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What is the issue?

In England, the NHS is required to charge ‘overseas visitors’ for secondary healthcare provided in hospitals or delivered in the community. People who are classed as overseas visitors will be required to pay the full cost up front if the treatment is not deemed to be urgent or immediately necessary. Only certain treatments are exempt from charging, such as the diagnosis and treatment of Covid-19.

The main groups of people who are required to pay for chargeable healthcare include:

  • Visa overstayers
  • Appeal rights exhausted (ARE) asylum seekers who are not receiving support from the Home Office or are not accommodated by social services
  • People with leave to enter as a visitor for less than six months

When a family or adult with care needs is being provided with accommodation and financial support by social services then they will be charged for secondary health care if they fall into one of these groups. The only exemption related to social services’ support applies to adults accommodated under the Care Act 2014, so does not apply to the majority of people supported by councils. When a person is unable to receive the treatment they need because they cannot afford it, this can exacerbate any care needs they have and present a public health risk, as well as placing additional pressures on social services’ staff time.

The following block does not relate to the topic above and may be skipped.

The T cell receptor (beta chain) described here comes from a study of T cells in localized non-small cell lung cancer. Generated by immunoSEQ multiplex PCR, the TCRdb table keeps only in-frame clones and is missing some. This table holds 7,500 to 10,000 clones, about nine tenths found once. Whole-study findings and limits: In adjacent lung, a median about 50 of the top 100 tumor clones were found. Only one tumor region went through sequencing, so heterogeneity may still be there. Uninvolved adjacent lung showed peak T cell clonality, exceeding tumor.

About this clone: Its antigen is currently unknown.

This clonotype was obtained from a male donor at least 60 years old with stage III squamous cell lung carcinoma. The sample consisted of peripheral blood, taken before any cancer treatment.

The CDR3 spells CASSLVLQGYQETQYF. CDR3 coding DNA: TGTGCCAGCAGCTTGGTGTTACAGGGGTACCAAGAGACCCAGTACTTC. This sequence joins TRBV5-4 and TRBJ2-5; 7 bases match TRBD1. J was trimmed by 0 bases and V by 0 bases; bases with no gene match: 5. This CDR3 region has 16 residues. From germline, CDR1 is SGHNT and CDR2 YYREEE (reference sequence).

Different rules apply to charging for NHS healthcare in Wales, Scotland and Northern Ireland.

What needs to change

We recommend that the Government:

  • Introduces a charging exemption for all overseas visitors who are in receipt of accommodation or financial support from social services, including: adults, families (children and their parents) and care leavers age 18+.
  • Conducts an in-depth review of how charging impacts on health inequalities

What we have done

We have been working with the Local Government Association (LGA) and Association of Directors of Children’s Services (ADCS) to put forward the case for a charging exemption for people receiving social service’s support and to raise concerns about the impact of NHS charging on communities through government consultations.

Following a government review into the effect of the charging regulations, the Minister of State for Health informed Parliament in December 2018 that no changes to the charging regime or exemptions were needed.

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